Wednesday, September 24, 2014

Seafood Choices: Tradeoffs between Omega-3 and Mercury

On EWG web site, it has published a report on seafood choices.  We eat fish or shellfish for the benefits of omega-3s.[1] However, seafood are also high in mercury.[4] Therefore, we need to choose fish based on its omega-3 and mercury levels.  Depending on your age, weight, and gender, EWG makes the following recommendations on what kinds of seafood to eat or avoid.  Calculation are based on 4 oz. serving size.  Note that sustainability is also considered in EWG's recommendations, which is based on the Seafood Watch from Monterey Bay Aquarium.[2,6]

Weekly Mercury
Max Servings per Week
Salmon 13% Best Choice: Wild Alaska 3
Sardines 20% Best Choice: Pacific 3
Mussels 8% Best Choice: farmed 3
13% Best Choice: farmed 3
10% Best Choice: Not Trawled 3
Imitation Crab
15% Good Alternative* 3
Shrimp 8% Variable* 3
Tilapia 5% Best Choice: Equador, U.S., Canada 3
Catfish 5% Best Choice: Farmed U.S. 3
Scallops 10% Good Alternative* 3
(Swai, Basa, Tra)
5% Good Alternative 3
Clams 8% Best Choice 3
Light Tuna
31% Variable* 3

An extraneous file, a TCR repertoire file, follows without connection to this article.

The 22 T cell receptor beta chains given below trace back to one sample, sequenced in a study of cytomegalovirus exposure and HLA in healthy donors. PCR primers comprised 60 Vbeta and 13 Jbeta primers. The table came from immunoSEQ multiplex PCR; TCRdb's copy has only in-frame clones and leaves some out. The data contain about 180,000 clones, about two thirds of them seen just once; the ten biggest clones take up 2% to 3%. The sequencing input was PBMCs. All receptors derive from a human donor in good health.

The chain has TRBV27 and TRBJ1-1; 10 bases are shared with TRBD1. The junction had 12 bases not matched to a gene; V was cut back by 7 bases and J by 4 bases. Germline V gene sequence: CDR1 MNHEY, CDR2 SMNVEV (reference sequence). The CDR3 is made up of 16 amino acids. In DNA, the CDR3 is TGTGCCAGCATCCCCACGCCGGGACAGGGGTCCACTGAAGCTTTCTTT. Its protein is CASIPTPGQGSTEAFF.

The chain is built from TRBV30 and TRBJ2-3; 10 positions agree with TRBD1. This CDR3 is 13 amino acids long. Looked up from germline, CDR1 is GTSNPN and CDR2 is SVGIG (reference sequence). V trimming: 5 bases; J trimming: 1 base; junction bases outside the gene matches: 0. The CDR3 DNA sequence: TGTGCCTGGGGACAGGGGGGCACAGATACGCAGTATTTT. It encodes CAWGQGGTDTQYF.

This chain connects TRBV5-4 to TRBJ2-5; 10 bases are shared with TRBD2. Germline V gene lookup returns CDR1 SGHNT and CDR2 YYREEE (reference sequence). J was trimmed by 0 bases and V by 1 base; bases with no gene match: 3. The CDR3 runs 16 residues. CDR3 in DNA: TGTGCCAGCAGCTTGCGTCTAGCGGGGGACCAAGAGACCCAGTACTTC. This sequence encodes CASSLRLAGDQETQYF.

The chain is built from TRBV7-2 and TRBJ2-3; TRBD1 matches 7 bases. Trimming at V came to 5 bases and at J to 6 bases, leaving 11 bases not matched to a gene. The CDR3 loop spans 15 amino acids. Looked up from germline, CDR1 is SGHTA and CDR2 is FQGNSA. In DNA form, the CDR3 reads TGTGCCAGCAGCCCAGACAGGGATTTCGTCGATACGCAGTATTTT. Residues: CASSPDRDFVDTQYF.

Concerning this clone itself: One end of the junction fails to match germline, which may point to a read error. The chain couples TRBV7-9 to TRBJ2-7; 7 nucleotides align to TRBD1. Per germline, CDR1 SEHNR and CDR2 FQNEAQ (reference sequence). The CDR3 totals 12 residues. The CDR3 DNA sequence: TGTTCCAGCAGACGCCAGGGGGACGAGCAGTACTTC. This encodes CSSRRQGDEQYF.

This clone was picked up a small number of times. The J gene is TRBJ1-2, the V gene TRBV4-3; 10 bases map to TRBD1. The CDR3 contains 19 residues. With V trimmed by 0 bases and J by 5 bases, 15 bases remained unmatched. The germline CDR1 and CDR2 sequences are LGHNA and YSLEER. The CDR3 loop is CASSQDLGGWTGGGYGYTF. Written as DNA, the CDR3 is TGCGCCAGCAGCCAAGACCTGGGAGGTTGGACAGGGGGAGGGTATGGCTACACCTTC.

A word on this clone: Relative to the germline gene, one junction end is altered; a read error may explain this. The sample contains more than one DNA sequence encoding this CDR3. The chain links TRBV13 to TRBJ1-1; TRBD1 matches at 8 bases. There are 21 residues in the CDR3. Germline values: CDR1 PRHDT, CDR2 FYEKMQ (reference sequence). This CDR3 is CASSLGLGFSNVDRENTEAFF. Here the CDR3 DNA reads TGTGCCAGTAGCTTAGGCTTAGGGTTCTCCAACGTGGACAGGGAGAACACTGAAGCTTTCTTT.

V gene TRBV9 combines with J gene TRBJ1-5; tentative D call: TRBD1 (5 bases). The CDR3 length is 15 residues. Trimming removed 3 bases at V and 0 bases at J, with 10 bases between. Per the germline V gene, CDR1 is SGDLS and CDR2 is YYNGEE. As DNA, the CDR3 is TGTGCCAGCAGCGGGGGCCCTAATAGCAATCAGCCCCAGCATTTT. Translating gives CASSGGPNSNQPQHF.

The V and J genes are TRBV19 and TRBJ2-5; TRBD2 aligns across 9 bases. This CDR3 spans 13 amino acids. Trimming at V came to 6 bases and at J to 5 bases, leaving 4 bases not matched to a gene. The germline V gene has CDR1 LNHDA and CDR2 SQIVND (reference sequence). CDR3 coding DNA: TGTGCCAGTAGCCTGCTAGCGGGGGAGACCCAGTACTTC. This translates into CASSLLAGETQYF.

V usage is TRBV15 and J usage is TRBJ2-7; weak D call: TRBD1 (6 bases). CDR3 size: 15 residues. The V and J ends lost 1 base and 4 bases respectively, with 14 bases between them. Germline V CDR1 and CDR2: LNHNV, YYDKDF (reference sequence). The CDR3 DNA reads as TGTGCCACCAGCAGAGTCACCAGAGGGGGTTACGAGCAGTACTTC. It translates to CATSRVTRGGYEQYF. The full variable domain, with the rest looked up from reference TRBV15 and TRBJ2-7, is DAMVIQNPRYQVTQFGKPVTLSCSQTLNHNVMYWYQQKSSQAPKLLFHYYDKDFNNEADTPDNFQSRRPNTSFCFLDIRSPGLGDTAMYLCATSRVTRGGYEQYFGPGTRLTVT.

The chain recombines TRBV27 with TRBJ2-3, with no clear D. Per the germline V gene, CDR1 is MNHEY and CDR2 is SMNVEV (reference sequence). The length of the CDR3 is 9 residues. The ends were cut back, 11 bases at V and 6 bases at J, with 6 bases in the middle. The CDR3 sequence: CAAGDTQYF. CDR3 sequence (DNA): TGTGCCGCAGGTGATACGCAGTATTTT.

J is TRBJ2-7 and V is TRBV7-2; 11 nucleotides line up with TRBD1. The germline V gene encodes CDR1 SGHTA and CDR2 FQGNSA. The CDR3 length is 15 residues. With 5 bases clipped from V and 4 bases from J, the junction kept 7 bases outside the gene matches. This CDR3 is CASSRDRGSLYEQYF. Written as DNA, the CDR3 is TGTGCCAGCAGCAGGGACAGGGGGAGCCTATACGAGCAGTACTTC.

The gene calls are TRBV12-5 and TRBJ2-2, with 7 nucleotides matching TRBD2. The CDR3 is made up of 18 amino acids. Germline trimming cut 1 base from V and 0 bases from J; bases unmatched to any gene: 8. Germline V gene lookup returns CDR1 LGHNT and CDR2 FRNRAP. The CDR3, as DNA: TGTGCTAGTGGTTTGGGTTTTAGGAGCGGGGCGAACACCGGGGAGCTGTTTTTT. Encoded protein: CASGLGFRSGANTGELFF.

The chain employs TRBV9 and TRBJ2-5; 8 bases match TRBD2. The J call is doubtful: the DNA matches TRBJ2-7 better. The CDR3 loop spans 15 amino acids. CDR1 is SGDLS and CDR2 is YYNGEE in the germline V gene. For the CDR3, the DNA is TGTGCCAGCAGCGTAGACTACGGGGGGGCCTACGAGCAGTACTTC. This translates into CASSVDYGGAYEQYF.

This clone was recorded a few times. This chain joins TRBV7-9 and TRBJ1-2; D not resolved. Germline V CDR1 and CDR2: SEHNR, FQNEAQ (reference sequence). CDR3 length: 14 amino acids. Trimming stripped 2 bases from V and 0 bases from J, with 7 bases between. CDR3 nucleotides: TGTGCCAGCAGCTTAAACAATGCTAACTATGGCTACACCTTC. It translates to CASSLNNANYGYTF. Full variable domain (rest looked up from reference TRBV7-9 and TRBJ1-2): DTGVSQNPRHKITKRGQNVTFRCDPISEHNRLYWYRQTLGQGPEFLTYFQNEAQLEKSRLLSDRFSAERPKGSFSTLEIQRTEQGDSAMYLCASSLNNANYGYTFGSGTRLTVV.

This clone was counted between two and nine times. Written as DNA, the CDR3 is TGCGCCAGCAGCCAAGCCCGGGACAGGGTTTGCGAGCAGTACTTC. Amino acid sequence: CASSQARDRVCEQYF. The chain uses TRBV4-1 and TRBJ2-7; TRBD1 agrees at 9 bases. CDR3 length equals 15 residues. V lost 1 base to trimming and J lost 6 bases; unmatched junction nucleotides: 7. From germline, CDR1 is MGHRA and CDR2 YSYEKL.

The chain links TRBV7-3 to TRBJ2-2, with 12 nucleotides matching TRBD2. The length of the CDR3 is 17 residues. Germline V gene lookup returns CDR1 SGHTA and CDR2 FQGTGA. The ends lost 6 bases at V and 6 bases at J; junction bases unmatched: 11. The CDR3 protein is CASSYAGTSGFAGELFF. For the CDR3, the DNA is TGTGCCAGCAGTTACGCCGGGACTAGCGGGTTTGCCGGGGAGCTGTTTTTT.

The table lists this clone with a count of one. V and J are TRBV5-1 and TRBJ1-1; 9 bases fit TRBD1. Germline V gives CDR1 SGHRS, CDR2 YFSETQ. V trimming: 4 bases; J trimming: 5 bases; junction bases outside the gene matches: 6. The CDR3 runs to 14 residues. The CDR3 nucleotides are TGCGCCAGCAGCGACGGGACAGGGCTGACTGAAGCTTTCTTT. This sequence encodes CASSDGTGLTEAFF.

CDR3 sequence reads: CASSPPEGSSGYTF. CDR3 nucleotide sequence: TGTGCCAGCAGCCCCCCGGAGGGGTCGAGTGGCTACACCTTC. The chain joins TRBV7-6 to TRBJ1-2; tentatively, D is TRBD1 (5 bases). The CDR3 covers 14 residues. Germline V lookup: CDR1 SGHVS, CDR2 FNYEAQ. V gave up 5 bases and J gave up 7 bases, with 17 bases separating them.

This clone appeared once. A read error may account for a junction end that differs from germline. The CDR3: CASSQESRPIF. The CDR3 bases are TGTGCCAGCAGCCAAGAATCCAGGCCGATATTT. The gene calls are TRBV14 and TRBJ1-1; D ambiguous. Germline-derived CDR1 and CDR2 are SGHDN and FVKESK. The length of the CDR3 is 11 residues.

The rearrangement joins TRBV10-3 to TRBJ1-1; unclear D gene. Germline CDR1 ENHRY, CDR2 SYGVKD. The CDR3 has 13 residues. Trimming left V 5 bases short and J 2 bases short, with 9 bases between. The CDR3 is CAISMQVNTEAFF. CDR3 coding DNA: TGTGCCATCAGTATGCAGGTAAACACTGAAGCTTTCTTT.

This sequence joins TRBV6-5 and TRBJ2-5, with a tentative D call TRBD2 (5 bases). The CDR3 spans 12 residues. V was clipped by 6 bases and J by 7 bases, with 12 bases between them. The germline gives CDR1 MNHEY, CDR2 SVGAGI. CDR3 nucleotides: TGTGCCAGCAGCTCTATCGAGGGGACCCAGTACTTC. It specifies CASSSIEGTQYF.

(Plaice, Sole,
31% Good Alternative* 3
145% Avoid* 0
Shark 224% Avoid* 0
Swordfish 227% Variable* 0

: Very High Omega-3s, Low Mercury, Sustainable
: High Omega-3s, Low Mercury
: Low Mercury But Also Low Omega-3s
: Mercury Risks Add Up (Pregnant Women And Children Should Limit Or Avoid)
: Avoid (Mercury Levels Too High To Eat Regularly)


This article was based on a  report from EWG.[3]


  1. Omega-3 Fatty Acids (Travel and Health)
  2. Seafood Watch 2013  (Travel to Wellness)
  3. EWG’s Consumer Guide to Seafood: Executive Summary
  4. Mercury Exposures and Autoimmune Diseases  (Travel to Wellness)
  5. Study: Mislabeled shrimp at restaurants, grocers
    • Oceana said it found about 30 percent of 143 shrimp products bought from 111 vendors were not what the label said. 
  6. There Aren’t Plenty of Fish in the Sea

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